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First, the coupons disappeared. Then, in recent weeks, Mambo Sprouts fans began to notice that the company’s entire website had disappeared.

If you’re wondering what’s become of the 22-year-old marketing company devoted to healthy living and saving money – it’s now out of business altogether, bankrupt and seeking to erase nearly a million dollars in debt.

Court documents show that Mambo Sprouts filed for Chapter 7 bankruptcy back on November 28th. While Chapter 11 is the type of bankruptcy in which companies try to reorganize and restructure their debt, Chapter 7 typically ends with a company’s liquidation, and most debts end up going unpaid.

Soon after the bankruptcy filing, Mambo Sprouts’ website was replaced with a stark notice announcing that “this account has been suspended”. And emails to the company received an autoreply stating that “Mambo Sprouts has wound down operations ahead of our anticipated end of December timeframe… We are grateful for all of the opportunities provided by our numerous and varied partners. Thank you for all the support throughout the years.”

So unless someone buys the Mambo Sprouts name – one of the company’s few remaining assets – and tries to revive the site, don’t go looking for its return. It appears “Mambo Nation” is no more.

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That’s a much starker outcome than the company had initially predicted or hoped for. When printable coupons first vanished from the site last fall – the first outward sign of trouble – founder and CEO Matthew Saline said it was part of a decision to “wind down aspects of the business”. “The right time to wind down the Mambo Sprouts in-store and print-at-home coupon programs is by the end of 2018,” Saline told Coupons in the News.

But in-store and print-at-home coupons were only part of the business, which also included direct-mailed coupons through a partnership with Valpak, plus a website that offered recipes, healthy eating tips, a blog, emailed newsletters and a community of fans known as “Mambo Nation”. “We’re still evaluating how our direct mail, digital, social and online platforms will be utilized moving forward,” Saline said back in October. In the meantime, “the site is still going to be there,” he reassured fans. “We’re not going to go dark on people, we’re just going to slow it down.”

Just over a month later, though, that all changed with the bankruptcy filing, which paints a picture of a company in rather dire financial straits. Mambo Sprouts lists about $100,000 in assets, but more than $900,000 in debts. The smallest creditors, who are probably least likely to see any portion of the money they’re owed, include dozens of content creators who contributed to Mambo Sprouts’ blog. The largest creditors are commercial printing companies and many major names in the coupon industry, including Quotient Technology, Inmar, News America, Qples and You Technology. Given the amount of money each is owed, it appears they hadn’t been paid in full for many months as the company’s cash on hand dwindled.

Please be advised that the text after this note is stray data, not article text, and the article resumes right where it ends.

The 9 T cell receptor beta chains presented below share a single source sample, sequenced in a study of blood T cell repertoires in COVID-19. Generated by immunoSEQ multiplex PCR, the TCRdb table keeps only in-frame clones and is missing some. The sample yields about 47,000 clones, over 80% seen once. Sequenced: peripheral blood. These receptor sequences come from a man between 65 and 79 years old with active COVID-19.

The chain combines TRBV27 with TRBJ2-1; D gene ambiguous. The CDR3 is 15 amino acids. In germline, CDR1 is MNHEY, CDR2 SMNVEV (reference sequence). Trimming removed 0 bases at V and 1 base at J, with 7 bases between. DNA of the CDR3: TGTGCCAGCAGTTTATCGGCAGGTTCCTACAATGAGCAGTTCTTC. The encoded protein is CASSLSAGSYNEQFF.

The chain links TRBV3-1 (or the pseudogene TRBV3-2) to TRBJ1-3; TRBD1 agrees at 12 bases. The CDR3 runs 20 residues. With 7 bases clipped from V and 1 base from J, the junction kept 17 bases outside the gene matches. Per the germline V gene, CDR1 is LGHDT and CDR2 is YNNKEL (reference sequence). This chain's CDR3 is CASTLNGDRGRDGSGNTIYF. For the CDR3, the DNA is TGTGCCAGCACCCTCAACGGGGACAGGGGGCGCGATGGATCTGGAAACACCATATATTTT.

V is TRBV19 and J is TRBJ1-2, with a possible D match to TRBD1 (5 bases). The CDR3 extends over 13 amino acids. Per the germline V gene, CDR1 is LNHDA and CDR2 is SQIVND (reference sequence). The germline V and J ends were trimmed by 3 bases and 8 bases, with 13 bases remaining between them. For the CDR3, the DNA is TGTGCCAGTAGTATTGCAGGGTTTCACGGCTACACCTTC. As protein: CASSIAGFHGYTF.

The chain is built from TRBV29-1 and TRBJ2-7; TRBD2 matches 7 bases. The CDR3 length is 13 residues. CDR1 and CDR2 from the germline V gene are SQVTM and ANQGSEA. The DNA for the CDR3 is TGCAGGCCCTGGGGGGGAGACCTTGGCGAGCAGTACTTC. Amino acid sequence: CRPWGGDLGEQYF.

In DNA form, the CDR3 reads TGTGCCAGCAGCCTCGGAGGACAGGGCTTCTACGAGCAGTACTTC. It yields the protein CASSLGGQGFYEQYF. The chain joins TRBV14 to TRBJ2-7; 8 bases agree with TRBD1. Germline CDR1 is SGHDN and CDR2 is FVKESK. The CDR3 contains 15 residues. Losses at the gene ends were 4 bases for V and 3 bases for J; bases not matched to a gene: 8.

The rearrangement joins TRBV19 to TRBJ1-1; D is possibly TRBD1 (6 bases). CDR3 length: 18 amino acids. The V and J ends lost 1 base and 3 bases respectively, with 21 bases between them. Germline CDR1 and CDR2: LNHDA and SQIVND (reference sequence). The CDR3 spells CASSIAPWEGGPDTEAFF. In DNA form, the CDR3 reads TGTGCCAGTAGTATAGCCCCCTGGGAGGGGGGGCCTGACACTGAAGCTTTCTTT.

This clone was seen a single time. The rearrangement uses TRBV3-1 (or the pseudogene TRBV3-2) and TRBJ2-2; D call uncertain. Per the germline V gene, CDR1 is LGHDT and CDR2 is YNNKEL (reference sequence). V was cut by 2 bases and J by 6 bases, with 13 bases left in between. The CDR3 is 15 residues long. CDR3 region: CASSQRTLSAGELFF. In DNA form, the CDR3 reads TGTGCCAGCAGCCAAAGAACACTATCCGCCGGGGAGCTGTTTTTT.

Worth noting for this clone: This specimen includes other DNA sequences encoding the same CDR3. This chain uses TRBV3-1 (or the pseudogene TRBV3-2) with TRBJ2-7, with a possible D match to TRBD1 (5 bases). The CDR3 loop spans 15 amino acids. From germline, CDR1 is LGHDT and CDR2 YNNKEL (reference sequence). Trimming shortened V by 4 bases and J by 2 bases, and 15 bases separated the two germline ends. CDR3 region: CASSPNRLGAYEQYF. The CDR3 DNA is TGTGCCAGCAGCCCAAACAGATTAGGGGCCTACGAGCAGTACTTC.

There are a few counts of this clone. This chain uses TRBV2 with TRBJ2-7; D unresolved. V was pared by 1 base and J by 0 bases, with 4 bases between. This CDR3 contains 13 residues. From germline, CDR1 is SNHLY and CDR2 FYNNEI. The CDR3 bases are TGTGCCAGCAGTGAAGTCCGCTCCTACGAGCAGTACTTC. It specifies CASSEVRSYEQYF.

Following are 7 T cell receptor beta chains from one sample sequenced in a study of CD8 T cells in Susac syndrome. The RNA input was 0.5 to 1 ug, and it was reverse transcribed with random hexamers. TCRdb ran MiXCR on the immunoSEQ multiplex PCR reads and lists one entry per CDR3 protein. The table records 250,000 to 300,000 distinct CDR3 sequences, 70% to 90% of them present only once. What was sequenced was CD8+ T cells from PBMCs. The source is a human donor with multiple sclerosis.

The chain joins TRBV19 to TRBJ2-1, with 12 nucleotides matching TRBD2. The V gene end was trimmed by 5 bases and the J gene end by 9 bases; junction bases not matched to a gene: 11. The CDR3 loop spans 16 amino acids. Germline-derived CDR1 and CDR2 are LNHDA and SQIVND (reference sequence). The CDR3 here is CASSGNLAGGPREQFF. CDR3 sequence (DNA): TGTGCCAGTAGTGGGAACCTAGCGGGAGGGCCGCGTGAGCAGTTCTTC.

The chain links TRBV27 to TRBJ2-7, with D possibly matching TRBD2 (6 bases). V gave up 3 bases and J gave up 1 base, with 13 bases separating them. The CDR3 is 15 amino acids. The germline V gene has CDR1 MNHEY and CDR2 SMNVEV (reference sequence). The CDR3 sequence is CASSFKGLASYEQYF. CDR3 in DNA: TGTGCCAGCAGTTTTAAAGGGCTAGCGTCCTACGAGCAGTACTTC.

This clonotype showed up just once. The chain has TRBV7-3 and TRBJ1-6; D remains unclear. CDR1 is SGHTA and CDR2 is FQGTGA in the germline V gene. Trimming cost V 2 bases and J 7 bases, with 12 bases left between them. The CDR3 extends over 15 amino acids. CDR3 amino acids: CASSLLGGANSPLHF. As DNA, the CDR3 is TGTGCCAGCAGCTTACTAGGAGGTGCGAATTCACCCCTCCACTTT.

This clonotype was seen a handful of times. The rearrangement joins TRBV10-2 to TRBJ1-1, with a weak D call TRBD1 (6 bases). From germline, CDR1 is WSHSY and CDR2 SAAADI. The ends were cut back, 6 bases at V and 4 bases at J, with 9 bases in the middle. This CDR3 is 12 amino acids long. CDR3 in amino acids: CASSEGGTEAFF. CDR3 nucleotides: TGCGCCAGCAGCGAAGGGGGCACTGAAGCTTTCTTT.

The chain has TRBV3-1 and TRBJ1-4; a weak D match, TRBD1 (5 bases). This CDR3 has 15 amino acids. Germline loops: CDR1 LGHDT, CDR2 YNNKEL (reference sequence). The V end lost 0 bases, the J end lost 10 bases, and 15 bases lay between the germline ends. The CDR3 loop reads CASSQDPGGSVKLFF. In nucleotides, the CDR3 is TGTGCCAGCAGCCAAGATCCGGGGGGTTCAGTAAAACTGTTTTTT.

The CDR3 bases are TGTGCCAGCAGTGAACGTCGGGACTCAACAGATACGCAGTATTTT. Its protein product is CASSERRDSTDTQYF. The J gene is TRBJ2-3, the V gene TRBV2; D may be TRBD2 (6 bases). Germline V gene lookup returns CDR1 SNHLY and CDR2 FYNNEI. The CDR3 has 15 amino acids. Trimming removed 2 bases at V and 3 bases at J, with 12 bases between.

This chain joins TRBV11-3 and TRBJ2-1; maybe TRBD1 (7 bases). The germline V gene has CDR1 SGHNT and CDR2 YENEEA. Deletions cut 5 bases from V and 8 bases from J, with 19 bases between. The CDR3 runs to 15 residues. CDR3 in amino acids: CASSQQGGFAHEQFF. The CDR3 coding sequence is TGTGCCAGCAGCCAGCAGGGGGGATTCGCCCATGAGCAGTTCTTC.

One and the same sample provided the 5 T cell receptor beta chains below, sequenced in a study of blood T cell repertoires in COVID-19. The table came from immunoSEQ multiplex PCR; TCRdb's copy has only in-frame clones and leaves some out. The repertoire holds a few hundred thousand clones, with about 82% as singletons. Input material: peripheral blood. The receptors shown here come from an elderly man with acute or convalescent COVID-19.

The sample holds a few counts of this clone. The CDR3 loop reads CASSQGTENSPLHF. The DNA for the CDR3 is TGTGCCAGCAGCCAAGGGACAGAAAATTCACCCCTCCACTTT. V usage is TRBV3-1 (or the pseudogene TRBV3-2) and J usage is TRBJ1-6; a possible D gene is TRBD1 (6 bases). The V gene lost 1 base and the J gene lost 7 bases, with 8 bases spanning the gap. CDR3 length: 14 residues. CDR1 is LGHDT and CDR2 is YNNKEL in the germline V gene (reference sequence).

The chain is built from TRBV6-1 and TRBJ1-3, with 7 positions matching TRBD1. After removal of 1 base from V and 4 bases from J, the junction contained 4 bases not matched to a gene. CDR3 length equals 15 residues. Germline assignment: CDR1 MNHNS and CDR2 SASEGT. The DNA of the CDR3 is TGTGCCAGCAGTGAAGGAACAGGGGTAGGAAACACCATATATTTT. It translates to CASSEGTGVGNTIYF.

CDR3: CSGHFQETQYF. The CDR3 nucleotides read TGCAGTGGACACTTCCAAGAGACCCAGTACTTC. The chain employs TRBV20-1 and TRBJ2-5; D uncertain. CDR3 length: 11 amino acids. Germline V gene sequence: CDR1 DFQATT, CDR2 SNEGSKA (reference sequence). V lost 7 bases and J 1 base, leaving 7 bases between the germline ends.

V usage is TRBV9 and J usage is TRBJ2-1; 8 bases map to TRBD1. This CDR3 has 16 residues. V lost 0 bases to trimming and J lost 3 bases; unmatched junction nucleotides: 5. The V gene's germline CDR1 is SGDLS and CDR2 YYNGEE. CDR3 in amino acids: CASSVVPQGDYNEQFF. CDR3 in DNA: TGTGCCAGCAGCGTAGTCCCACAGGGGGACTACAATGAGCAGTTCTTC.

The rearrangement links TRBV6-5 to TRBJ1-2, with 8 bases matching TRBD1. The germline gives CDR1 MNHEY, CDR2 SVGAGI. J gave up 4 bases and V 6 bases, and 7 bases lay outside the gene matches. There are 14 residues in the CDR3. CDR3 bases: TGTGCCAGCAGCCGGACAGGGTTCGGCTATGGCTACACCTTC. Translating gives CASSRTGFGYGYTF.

The company’s revenue had declined over the past several years – this past year, it took in just about half of what it did last year. That conforms with what Saline said last fall about it being “a really challenging time” to do business, citing the rising cost of paper, the increasing popularity of digital coupons, and the change in people’s shopping habits, in brands’ marketing strategies and in retailers’ promotional plans.

Several former employees who were laid off last fall declined to comment at the time about their or the company’s situation. But many grumbled behind the scenes that Saline had run the company into the ground and was looking to leave his business partners high and dry, while enriching himself on the way to bankruptcy court. Court documents show that the CEO actually took a rather modest salary last year – a poke in the eye, perhaps, to employees who were abruptly terminated without severance and creditors who might have wanted a piece of that salary for themselves. But ultimately, it would hardly have been enough to make a dent in the company’s blossoming debt.

In the end, the unpaid creditors and the laid-off employees will be the ones hurt the most by Mambo Sprouts’ demise. It’s not quite as financially distressing for couponers and advocates of healthy eating who relied on the website, its coupon books and mailers to help them live well and save money. But it is the end of an era. Mambo Sprouts was founded “to make healthy living easy, fun, and accessible and affordable to everyone.” Now it appears that members of “Mambo Nation” will have to start seeking out their savings somewhere else.

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